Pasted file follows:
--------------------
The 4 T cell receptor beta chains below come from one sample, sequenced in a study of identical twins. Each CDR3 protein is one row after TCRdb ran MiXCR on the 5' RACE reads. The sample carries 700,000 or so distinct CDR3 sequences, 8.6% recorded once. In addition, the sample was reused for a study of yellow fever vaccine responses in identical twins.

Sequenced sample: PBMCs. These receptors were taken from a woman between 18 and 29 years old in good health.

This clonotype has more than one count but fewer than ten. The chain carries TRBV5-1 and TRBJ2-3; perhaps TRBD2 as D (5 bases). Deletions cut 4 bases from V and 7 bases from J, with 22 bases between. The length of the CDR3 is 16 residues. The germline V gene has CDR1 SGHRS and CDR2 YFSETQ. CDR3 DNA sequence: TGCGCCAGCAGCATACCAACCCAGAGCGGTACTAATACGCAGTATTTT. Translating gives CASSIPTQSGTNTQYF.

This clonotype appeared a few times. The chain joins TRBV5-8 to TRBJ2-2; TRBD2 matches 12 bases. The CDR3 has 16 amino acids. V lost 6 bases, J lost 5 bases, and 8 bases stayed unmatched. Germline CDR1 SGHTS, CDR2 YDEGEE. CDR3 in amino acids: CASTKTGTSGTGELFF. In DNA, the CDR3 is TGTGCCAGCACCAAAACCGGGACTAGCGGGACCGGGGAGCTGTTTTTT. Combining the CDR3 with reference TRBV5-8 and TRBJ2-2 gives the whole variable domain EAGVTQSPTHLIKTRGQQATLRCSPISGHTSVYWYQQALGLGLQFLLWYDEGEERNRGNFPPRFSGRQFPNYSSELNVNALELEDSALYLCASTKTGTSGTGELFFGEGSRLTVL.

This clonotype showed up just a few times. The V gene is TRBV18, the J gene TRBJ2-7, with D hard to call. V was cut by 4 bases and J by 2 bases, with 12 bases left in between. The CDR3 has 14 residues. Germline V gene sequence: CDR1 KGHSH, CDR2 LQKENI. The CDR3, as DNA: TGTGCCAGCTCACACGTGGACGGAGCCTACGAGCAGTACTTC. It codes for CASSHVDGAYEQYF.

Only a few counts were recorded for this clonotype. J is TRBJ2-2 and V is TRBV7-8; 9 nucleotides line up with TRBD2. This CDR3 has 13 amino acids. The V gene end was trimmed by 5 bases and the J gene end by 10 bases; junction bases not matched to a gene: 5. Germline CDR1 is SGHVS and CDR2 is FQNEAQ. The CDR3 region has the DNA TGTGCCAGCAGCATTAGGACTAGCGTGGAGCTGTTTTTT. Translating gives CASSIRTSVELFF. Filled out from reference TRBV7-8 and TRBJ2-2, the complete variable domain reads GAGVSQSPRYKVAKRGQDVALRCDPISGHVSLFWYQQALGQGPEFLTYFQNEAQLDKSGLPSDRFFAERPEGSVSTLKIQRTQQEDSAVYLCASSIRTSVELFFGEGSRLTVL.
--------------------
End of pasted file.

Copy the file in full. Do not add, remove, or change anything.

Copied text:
The 4 T cell receptor beta chains below come from one sample, sequenced in a study of identical twins. Each CDR3 protein is one row after TCRdb ran MiXCR on the 5' RACE reads. The sample carries 700,000 or so distinct CDR3 sequences, 8.6% recorded once. In addition, the sample was reused for a study of yellow fever vaccine responses in identical twins.

Sequenced sample: PBMCs. These receptors were taken from a woman between 18 and 29 years old in good health.

This clonotype has more than one count but fewer than ten. The chain carries TRBV5-1 and TRBJ2-3; perhaps TRBD2 as D (5 bases). Deletions cut 4 bases from V and 7 bases from J, with 22 bases between. The length of the CDR3 is 16 residues. The germline V gene has CDR1 SGHRS and CDR2 YFSETQ. CDR3 DNA sequence: TGCGCCAGCAGCATACCAACCCAGAGCGGTACTAATACGCAGTATTTT. Translating gives CASSIPTQSGTNTQYF.

This clonotype appeared a few times. The chain joins TRBV5-8 to TRBJ2-2; TRBD2 matches 12 bases. The CDR3 has 16 amino acids. V lost 6 bases, J lost 5 bases, and 8 bases stayed unmatched. Germline CDR1 SGHTS, CDR2 YDEGEE. CDR3 in amino acids: CASTKTGTSGTGELFF. In DNA, the CDR3 is TGTGCCAGCACCAAAACCGGGACTAGCGGGACCGGGGAGCTGTTTTTT. Combining the CDR3 with reference TRBV5-8 and TRBJ2-2 gives the whole variable domain EAGVTQSPTHLIKTRGQQATLRCSPISGHTSVYWYQQALGLGLQFLLWYDEGEERNRGNFPPRFSGRQFPNYSSELNVNALELEDSALYLCASTKTGTSGTGELFFGEGSRLTVL.

This clonotype showed up just a few times. The V gene is TRBV18, the J gene TRBJ2-7, with D hard to call. V was cut by 4 bases and J by 2 bases, with 12 bases left in between. The CDR3 has 14 residues. Germline V gene sequence: CDR1 KGHSH, CDR2 LQKENI. The CDR3, as DNA: TGTGCCAGCTCACACGTGGACGGAGCCTACGAGCAGTACTTC. It codes for CASSHVDGAYEQYF.

Only a few counts were recorded for this clonotype. J is TRBJ2-2 and V is TRBV7-8; 9 nucleotides line up with TRBD2. This CDR3 has 13 amino acids. The V gene end was trimmed by 5 bases and the J gene end by 10 bases; junction bases not matched to a gene: 5. Germline CDR1 is SGHVS and CDR2 is FQNEAQ. The CDR3 region has the DNA TGTGCCAGCAGCATTAGGACTAGCGTGGAGCTGTTTTTT. Translating gives CASSIRTSVELFF. Filled out from reference TRBV7-8 and TRBJ2-2, the complete variable domain reads GAGVSQSPRYKVAKRGQDVALRCDPISGHVSLFWYQQALGQGPEFLTYFQNEAQLDKSGLPSDRFFAERPEGSVSTLKIQRTQQEDSAVYLCASSIRTSVELFFGEGSRLTVL.